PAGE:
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Portent for future

Monday 26 April

Brazil’s Biriba caused a major upset by beating Rong Guotan, the defending men’s singles champion; Qiu Zhonghui became the first ever player from China to win the win the women’s singles title at a World Championships, arguably they were the headline makers in 1961 in Beijing.

 

Equally it was pertinent that China hosted the event for the first team in its history.

 

In 2021, when we meet later in the year in the United States in the city of Houston, China stands odds on to claim the majority of titles at the World Championships. In every event, whatever the seeding might read, they are the favourites; in fact, as at the most recent gathering in 2019 in Budapest, they are the favourites complete the full house.

 

Now 60 years ago that was not the situation, but it was tournament that started the legacy of Chinese eminence. It was a changing of the guard.

 

At the 1959 World Championships in Dortmund Japan had won six of the seven titles on offer. The only title to elude their grasp being the men’s singles event won by China’s Rong Guotan; when play started in two years later in Beijing, it was China’s only ever gold medal!

 

Later, in Beijing China fared much better. They secured three gold medals, the same number as Japan. The Land of the Rising Sun had been the dominant force since appearing in 1954 in London. No difference but it when considering the total medal haul, we witness the emerging dominance of China.

 

Overall, in Dortmund, for Japan, the total read 10 medals, in addition to six gold, they added three silver and one bronze; for China it was a complement of six, one gold and five bronze.

 

1959 World Championships - Dortmund

Japan

Gold: MT (Nobuya Hoshino, Teruo Murakami, Seiji Narita, Ichiro Ogimura)

Gold: WT (Fujie Eguchi, Kimiyo Matsuzaki, Taeko Namba, Kazuko Yamaizumi) 

Gold: WS (Kimiyo Matsuzaki)

Gold: MD (Teruo Murakami / Ichiro Ogimura)

Gold: WD (Taeko Namba / Kazuko Yamaizumi)

Gold: XD (Ichiro Ogimura / Fujie Eguchi)

Silver: WS (Fujie Eguchi)

Silver: WD (Fujie Eguchi / Kimiyo Matsuzaki

Silver: XD (Teruo Murakami / Kimiyo Matsuzaki)

Bronze: MS (Ichiro Ogimura)

 

China

Gold: MS (Rong Guotan)

Bronze: MT (Jiang Yongning, Rong Guotuan, Wang Chu)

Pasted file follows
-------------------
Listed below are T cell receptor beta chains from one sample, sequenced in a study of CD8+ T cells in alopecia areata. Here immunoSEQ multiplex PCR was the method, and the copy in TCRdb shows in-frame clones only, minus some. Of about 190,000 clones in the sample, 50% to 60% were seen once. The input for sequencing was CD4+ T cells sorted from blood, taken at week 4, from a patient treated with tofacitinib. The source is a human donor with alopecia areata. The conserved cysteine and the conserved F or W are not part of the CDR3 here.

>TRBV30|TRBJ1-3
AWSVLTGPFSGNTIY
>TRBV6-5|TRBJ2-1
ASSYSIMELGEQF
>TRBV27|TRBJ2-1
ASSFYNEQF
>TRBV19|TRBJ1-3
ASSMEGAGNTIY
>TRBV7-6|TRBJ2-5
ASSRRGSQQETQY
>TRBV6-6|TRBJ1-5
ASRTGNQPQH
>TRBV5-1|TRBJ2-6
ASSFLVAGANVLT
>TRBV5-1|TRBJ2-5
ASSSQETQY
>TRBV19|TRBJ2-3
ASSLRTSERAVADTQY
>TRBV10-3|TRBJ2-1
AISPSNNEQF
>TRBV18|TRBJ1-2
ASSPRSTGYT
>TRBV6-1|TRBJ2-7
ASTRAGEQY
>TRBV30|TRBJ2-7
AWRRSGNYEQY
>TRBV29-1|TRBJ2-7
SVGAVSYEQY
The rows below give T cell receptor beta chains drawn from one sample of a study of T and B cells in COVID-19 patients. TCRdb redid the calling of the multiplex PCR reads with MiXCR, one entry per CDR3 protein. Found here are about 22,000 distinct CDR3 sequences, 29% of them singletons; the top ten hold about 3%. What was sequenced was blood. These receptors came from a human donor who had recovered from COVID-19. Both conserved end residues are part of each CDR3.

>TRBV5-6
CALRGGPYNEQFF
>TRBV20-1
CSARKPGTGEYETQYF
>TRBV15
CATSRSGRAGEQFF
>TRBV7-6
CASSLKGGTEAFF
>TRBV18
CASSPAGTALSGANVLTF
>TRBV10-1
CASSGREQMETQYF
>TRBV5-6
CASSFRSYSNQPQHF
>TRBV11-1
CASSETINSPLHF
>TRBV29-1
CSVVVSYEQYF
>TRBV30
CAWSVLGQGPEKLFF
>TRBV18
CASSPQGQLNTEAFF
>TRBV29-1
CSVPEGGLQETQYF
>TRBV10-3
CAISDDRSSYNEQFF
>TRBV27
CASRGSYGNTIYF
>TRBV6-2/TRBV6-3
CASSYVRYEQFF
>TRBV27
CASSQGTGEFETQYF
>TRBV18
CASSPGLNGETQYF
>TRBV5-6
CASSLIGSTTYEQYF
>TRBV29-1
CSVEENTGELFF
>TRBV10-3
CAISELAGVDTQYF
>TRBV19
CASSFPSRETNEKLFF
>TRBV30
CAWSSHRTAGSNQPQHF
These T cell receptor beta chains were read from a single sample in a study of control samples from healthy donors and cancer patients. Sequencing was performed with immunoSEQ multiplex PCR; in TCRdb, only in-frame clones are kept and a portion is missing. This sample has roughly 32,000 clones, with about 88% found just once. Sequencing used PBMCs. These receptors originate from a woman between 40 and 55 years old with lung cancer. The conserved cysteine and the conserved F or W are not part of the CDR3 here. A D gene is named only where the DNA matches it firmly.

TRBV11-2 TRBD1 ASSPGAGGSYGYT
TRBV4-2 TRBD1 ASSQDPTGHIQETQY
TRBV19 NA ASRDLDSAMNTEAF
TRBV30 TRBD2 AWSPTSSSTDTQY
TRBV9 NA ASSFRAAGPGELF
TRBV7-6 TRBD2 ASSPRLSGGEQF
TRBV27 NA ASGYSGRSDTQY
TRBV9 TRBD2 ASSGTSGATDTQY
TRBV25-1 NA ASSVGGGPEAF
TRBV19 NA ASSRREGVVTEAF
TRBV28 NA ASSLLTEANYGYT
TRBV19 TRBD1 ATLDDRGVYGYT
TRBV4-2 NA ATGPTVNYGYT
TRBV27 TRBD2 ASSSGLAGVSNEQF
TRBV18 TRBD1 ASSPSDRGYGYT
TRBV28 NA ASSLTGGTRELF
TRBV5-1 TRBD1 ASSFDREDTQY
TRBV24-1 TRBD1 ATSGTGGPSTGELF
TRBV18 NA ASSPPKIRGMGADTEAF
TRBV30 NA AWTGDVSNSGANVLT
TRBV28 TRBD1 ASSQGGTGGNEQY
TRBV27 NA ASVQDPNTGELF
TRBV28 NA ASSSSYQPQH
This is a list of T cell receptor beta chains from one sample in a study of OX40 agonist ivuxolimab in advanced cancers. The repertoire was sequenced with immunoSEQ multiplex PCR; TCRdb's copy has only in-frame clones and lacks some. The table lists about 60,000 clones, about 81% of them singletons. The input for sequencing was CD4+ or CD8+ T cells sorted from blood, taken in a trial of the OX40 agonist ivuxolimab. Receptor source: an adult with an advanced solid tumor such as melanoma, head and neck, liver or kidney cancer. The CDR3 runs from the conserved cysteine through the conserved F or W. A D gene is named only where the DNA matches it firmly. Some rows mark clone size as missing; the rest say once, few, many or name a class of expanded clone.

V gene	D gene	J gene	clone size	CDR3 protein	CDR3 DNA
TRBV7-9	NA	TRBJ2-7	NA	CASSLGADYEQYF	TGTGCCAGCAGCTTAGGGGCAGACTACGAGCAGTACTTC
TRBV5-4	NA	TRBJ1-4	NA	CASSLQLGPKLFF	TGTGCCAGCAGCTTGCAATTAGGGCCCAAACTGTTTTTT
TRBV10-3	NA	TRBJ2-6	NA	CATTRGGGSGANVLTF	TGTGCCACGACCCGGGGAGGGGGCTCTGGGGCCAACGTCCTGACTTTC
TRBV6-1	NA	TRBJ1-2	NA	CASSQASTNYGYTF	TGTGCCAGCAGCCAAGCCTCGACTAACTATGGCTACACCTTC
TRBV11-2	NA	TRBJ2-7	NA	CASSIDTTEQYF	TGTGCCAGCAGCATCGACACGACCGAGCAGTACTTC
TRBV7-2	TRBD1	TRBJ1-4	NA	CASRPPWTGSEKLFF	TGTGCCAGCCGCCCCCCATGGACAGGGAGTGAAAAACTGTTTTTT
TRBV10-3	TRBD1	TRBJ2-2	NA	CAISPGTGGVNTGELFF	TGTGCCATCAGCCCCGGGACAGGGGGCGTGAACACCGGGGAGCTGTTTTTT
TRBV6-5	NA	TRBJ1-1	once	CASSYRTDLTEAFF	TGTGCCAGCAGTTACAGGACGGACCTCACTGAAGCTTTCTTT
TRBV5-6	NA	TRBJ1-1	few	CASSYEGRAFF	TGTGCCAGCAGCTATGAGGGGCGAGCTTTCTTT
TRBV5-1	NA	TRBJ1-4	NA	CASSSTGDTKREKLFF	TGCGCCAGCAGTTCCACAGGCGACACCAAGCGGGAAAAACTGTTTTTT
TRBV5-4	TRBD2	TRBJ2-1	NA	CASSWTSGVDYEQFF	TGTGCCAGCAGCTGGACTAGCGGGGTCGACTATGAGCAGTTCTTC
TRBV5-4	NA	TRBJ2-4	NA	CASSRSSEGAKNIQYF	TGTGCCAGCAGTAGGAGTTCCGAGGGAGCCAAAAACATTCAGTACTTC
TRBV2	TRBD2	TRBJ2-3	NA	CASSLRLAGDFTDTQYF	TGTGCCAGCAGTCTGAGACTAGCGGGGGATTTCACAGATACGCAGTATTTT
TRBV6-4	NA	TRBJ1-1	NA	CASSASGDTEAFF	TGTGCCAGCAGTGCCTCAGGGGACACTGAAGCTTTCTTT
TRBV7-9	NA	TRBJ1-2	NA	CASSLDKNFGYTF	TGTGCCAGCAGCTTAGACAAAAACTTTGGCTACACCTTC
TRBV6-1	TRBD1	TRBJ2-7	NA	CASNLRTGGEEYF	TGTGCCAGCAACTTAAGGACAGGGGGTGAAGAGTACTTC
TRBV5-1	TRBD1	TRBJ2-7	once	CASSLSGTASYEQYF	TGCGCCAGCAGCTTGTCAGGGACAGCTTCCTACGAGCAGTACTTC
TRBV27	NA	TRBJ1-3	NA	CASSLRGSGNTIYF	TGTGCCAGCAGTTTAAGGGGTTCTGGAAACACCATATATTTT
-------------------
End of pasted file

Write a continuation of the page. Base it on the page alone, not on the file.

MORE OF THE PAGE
Bronze: WT (Qiu Zhonghui, Sun Meiying, Ye Peiqiong)

Bronze: WS (Qiu Zhonghui)

Bronze: WD (Qiu Zhonghui / Sun Meiying)

Bronze: XD (Wang Chuanyao / Sun Meiying 

 

Fast forward to 1961 and the balance was very different; Japan secured six medals in total, three gold, one silver and two bronze.

 

For China it was 15 in total, three gold, four silver and eight bronze.

 

 

1961 World Championships

Japan

Gold: WT (Kazuko Ito, Kimiyo Matsuzaki, Tomie Okawa, Masako Seki)

Gold: MD (Nobuya Hoshino / Koji Kimura) 

Gold: XD (Ichiro Ogimura / Kimiyo Matsuzaki)

Silver: MT (Nobuya Hoshino, Koji Kimura, Teruo Murakami, Ichiro Ogimura, Goro Shibutani)

Bronze: WS (Kimiyo Matsuzaki)

Bronze: XD (Nobuya Hoshino / Masako Seki)

 

Zhuang Zedong at the vanguard of a new era

 

 

China

Gold: MT (Li Furong, Rong Guotuan, Wang Chuanyao, Xu Yinsheng, Zhuang Zedong)

Gold: MS (Zhuang Zedong)

Gold: WS (Qiu Zhonghui)

Silver: WT (Han Yuzhen, Hu Keming, Qiu Zhonghui, Sun Meiying)

Silver: MS (Li Furong)

Silver: WD (Qiu Zhonghui / Sun Meiying)

Silver: XD (Li Furong / Han Yuzhen)

Bronze: MS (Xu Yinsheng)

Bronze: MS (Zhang Xielin)

Bronze: MD (Li Furong / Zhuang Zedong)

Bronze: MD (Wang Jiasheng / Zhou Lansun)

Bronze: WS (Wang Jian)

Bronze: WD (Hu Keming / Wang Jian)

Bronze: WD (Han Yuzhen / Liang Lizhen)

Bronze: XD (Wang Chuanyao / Sun Meiying

 

Times change but in Houston later this year, as the French say, will it be “plus ça change, plus c'est la même chose?” Quite possibly.

 

Editor: Ian Marshall

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